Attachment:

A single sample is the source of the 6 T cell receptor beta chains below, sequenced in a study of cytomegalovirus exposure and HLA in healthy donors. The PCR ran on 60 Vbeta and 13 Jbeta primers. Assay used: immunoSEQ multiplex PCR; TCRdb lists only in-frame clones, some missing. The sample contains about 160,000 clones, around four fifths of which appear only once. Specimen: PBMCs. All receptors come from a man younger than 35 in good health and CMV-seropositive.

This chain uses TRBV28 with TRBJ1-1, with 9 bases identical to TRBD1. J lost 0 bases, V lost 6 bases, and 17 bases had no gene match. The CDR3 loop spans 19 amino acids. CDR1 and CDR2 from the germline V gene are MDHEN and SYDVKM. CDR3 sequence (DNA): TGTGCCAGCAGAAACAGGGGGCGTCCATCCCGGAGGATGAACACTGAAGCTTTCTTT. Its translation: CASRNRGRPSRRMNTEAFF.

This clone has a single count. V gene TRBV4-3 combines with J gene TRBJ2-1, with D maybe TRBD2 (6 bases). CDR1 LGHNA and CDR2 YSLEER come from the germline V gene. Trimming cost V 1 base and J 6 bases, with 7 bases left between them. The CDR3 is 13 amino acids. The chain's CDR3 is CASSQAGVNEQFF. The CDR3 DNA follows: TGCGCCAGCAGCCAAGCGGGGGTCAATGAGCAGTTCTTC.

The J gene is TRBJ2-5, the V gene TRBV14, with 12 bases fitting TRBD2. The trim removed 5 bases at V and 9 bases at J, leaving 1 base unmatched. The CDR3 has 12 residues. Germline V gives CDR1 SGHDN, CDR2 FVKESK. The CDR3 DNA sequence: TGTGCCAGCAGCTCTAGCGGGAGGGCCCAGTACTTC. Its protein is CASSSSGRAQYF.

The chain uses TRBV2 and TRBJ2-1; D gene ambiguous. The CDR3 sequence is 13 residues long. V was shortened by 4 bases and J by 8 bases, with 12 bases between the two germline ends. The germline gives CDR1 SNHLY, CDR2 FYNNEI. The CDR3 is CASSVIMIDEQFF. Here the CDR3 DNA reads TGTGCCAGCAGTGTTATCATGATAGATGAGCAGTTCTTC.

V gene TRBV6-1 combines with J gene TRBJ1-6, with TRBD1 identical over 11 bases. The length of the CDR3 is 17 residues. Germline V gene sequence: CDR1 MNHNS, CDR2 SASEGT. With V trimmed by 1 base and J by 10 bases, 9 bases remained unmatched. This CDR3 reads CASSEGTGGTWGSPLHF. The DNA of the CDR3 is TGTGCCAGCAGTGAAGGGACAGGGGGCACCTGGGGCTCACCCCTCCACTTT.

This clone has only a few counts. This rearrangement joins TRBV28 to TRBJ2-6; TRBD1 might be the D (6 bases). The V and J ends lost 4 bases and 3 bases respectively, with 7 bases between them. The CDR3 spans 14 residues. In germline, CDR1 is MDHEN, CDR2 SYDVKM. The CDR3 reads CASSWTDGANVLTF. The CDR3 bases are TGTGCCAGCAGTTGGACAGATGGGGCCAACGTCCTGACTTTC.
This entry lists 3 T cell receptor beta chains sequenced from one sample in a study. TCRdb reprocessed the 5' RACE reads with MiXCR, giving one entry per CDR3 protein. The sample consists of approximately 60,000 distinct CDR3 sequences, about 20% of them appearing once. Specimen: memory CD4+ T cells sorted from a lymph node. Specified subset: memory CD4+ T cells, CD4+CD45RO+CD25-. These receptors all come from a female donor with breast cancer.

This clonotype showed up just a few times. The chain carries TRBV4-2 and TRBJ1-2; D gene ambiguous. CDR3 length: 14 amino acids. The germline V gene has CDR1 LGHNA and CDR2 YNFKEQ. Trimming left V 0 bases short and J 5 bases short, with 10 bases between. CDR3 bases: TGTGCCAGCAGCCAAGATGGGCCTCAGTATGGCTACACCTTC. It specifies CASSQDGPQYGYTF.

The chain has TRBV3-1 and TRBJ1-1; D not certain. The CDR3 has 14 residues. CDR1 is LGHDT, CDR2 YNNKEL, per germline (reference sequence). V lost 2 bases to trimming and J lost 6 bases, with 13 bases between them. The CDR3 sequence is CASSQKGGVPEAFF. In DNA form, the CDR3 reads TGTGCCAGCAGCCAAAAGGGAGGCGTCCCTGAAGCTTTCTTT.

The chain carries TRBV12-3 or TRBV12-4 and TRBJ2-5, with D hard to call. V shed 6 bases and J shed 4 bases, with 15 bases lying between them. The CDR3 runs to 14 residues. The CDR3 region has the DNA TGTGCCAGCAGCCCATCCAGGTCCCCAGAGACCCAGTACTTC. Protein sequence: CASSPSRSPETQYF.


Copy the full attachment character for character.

A single sample is the source of the 6 T cell receptor beta chains below, sequenced in a study of cytomegalovirus exposure and HLA in healthy donors. The PCR ran on 60 Vbeta and 13 Jbeta primers. Assay used: immunoSEQ multiplex PCR; TCRdb lists only in-frame clones, some missing. The sample contains about 160,000 clones, around four fifths of which appear only once. Specimen: PBMCs. All receptors come from a man younger than 35 in good health and CMV-seropositive.

This chain uses TRBV28 with TRBJ1-1, with 9 bases identical to TRBD1. J lost 0 bases, V lost 6 bases, and 17 bases had no gene match. The CDR3 loop spans 19 amino acids. CDR1 and CDR2 from the germline V gene are MDHEN and SYDVKM. CDR3 sequence (DNA): TGTGCCAGCAGAAACAGGGGGCGTCCATCCCGGAGGATGAACACTGAAGCTTTCTTT. Its translation: CASRNRGRPSRRMNTEAFF.

This clone has a single count. V gene TRBV4-3 combines with J gene TRBJ2-1, with D maybe TRBD2 (6 bases). CDR1 LGHNA and CDR2 YSLEER come from the germline V gene. Trimming cost V 1 base and J 6 bases, with 7 bases left between them. The CDR3 is 13 amino acids. The chain's CDR3 is CASSQAGVNEQFF. The CDR3 DNA follows: TGCGCCAGCAGCCAAGCGGGGGTCAATGAGCAGTTCTTC.

The J gene is TRBJ2-5, the V gene TRBV14, with 12 bases fitting TRBD2. The trim removed 5 bases at V and 9 bases at J, leaving 1 base unmatched. The CDR3 has 12 residues. Germline V gives CDR1 SGHDN, CDR2 FVKESK. The CDR3 DNA sequence: TGTGCCAGCAGCTCTAGCGGGAGGGCCCAGTACTTC. Its protein is CASSSSGRAQYF.

The chain uses TRBV2 and TRBJ2-1; D gene ambiguous. The CDR3 sequence is 13 residues long. V was shortened by 4 bases and J by 8 bases, with 12 bases between the two germline ends. The germline gives CDR1 SNHLY, CDR2 FYNNEI. The CDR3 is CASSVIMIDEQFF. Here the CDR3 DNA reads TGTGCCAGCAGTGTTATCATGATAGATGAGCAGTTCTTC.

V gene TRBV6-1 combines with J gene TRBJ1-6, with TRBD1 identical over 11 bases. The length of the CDR3 is 17 residues. Germline V gene sequence: CDR1 MNHNS, CDR2 SASEGT. With V trimmed by 1 base and J by 10 bases, 9 bases remained unmatched. This CDR3 reads CASSEGTGGTWGSPLHF. The DNA of the CDR3 is TGTGCCAGCAGTGAAGGGACAGGGGGCACCTGGGGCTCACCCCTCCACTTT.

This clone has only a few counts. This rearrangement joins TRBV28 to TRBJ2-6; TRBD1 might be the D (6 bases). The V and J ends lost 4 bases and 3 bases respectively, with 7 bases between them. The CDR3 spans 14 residues. In germline, CDR1 is MDHEN, CDR2 SYDVKM. The CDR3 reads CASSWTDGANVLTF. The CDR3 bases are TGTGCCAGCAGTTGGACAGATGGGGCCAACGTCCTGACTTTC.
This entry lists 3 T cell receptor beta chains sequenced from one sample in a study. TCRdb reprocessed the 5' RACE reads with MiXCR, giving one entry per CDR3 protein. The sample consists of approximately 60,000 distinct CDR3 sequences, about 20% of them appearing once. Specimen: memory CD4+ T cells sorted from a lymph node. Specified subset: memory CD4+ T cells, CD4+CD45RO+CD25-. These receptors all come from a female donor with breast cancer.

This clonotype showed up just a few times. The chain carries TRBV4-2 and TRBJ1-2; D gene ambiguous. CDR3 length: 14 amino acids. The germline V gene has CDR1 LGHNA and CDR2 YNFKEQ. Trimming left V 0 bases short and J 5 bases short, with 10 bases between. CDR3 bases: TGTGCCAGCAGCCAAGATGGGCCTCAGTATGGCTACACCTTC. It specifies CASSQDGPQYGYTF.

The chain has TRBV3-1 and TRBJ1-1; D not certain. The CDR3 has 14 residues. CDR1 is LGHDT, CDR2 YNNKEL, per germline (reference sequence). V lost 2 bases to trimming and J lost 6 bases, with 13 bases between them. The CDR3 sequence is CASSQKGGVPEAFF. In DNA form, the CDR3 reads TGTGCCAGCAGCCAAAAGGGAGGCGTCCCTGAAGCTTTCTTT.

The chain carries TRBV12-3 or TRBV12-4 and TRBJ2-5, with D hard to call. V shed 6 bases and J shed 4 bases, with 15 bases lying between them. The CDR3 runs to 14 residues. The CDR3 region has the DNA TGTGCCAGCAGCCCATCCAGGTCCCCAGAGACCCAGTACTTC. Protein sequence: CASSPSRSPETQYF.